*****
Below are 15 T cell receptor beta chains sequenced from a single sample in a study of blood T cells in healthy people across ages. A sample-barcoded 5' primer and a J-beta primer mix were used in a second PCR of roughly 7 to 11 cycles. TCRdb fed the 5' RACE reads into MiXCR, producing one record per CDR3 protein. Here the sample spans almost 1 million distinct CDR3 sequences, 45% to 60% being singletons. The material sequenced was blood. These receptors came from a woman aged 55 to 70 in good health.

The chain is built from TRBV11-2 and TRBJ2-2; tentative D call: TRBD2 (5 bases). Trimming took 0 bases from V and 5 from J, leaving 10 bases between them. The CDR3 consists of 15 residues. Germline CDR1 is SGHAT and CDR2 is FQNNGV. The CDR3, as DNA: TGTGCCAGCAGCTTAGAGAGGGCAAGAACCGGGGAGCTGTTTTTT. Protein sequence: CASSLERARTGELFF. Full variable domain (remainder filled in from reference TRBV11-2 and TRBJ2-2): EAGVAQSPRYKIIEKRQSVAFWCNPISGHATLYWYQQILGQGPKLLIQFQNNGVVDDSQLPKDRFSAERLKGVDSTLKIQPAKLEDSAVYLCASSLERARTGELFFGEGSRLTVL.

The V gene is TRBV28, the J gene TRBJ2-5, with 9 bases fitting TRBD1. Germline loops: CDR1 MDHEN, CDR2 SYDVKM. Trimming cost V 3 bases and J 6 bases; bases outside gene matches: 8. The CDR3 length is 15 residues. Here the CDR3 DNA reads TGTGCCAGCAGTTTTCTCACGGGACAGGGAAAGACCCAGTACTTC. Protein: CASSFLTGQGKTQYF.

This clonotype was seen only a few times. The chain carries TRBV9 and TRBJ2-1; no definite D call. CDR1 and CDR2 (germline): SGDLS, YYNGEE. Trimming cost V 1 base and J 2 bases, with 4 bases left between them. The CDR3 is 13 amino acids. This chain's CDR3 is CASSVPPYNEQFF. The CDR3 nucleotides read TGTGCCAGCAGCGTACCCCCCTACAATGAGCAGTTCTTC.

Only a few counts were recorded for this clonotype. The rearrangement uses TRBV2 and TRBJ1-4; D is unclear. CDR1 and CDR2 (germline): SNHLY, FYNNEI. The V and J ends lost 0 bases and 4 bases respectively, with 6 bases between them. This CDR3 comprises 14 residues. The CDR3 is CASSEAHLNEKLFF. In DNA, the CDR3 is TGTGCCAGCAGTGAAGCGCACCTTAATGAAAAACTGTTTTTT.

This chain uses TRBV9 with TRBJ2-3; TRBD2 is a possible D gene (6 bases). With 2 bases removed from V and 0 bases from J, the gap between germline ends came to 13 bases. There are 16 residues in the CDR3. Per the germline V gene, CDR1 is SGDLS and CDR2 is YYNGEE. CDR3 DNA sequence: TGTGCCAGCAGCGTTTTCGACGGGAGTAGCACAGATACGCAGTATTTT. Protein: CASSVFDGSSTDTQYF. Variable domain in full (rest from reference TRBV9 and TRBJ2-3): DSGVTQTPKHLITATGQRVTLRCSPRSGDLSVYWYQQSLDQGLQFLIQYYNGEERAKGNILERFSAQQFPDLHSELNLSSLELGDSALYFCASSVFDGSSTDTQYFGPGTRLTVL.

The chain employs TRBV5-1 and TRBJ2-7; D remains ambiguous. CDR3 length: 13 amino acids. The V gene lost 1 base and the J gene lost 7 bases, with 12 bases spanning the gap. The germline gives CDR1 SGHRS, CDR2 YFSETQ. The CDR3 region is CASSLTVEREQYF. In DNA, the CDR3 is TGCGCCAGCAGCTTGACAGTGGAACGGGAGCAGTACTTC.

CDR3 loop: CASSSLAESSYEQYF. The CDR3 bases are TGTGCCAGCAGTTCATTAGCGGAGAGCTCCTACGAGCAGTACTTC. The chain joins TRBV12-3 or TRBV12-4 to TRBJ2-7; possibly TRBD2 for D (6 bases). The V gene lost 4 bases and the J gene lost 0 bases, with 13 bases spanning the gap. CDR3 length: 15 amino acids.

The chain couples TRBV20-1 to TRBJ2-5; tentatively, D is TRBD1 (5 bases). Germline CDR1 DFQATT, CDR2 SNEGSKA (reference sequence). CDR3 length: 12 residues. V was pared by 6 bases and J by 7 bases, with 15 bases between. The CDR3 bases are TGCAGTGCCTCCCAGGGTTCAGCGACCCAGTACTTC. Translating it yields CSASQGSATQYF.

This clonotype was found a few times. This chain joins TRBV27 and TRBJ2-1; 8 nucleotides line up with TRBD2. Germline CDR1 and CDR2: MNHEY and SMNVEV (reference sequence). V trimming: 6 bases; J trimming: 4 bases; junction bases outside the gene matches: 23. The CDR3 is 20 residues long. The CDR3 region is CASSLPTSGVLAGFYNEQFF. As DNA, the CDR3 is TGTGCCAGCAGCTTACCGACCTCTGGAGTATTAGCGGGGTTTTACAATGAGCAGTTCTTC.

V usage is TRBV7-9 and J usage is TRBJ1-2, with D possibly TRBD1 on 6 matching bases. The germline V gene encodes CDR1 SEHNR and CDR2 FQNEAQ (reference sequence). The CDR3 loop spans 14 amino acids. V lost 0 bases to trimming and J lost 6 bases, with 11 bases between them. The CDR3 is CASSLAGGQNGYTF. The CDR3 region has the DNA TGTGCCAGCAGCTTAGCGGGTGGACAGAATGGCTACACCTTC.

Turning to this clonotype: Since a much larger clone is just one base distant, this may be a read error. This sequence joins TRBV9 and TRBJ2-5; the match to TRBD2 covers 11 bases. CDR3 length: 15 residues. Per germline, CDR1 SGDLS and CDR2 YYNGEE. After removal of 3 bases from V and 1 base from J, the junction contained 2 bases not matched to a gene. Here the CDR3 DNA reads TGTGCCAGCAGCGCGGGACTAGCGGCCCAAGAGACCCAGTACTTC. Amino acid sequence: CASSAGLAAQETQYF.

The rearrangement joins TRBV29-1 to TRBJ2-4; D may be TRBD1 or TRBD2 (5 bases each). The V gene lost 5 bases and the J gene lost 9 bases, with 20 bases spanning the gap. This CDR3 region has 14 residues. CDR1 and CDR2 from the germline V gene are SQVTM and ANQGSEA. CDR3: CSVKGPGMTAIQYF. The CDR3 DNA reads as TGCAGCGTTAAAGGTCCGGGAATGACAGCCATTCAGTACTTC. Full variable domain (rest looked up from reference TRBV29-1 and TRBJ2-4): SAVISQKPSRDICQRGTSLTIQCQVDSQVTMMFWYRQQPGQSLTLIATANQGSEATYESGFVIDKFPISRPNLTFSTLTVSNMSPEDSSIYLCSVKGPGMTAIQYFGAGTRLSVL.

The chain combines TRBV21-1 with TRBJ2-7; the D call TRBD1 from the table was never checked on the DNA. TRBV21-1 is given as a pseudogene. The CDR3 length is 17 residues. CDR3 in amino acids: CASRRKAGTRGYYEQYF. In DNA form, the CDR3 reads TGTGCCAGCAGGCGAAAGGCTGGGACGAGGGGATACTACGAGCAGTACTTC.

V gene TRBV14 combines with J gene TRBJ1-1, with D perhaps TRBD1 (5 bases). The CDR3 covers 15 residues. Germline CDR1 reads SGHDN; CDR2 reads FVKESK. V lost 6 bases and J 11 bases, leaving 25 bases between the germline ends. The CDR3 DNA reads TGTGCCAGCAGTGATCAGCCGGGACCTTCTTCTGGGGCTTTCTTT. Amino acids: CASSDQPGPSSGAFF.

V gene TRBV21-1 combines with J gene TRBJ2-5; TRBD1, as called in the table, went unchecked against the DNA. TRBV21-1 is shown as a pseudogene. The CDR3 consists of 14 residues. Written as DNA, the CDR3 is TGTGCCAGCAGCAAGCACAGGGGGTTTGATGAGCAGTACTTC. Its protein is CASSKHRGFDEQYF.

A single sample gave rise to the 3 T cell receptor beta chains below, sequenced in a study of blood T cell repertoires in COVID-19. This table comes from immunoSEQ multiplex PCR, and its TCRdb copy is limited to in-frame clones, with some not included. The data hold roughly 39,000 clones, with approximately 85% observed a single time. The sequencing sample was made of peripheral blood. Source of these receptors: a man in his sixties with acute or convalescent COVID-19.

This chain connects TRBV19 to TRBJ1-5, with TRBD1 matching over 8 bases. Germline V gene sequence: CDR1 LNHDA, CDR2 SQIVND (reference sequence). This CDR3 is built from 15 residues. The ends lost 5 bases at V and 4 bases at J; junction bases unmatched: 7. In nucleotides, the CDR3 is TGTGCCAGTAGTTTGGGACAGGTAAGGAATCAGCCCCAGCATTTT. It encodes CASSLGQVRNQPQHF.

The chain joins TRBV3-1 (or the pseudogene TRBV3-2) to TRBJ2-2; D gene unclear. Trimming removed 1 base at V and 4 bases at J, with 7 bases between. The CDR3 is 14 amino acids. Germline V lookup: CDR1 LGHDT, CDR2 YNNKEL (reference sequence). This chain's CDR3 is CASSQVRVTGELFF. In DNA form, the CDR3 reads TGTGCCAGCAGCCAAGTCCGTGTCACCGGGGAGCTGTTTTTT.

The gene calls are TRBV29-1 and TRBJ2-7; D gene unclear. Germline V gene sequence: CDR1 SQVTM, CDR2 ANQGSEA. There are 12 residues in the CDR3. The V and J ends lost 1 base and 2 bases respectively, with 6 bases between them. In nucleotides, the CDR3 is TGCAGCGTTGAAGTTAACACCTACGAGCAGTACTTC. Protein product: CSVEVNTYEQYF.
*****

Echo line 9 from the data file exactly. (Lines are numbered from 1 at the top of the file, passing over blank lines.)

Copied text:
The chain couples TRBV20-1 to TRBJ2-5; tentatively, D is TRBD1 (5 bases). Germline CDR1 DFQATT, CDR2 SNEGSKA (reference sequence). CDR3 length: 12 residues. V was pared by 6 bases and J by 7 bases, with 15 bases between. The CDR3 bases are TGCAGTGCCTCCCAGGGTTCAGCGACCCAGTACTTC. Translating it yields CSASQGSATQYF.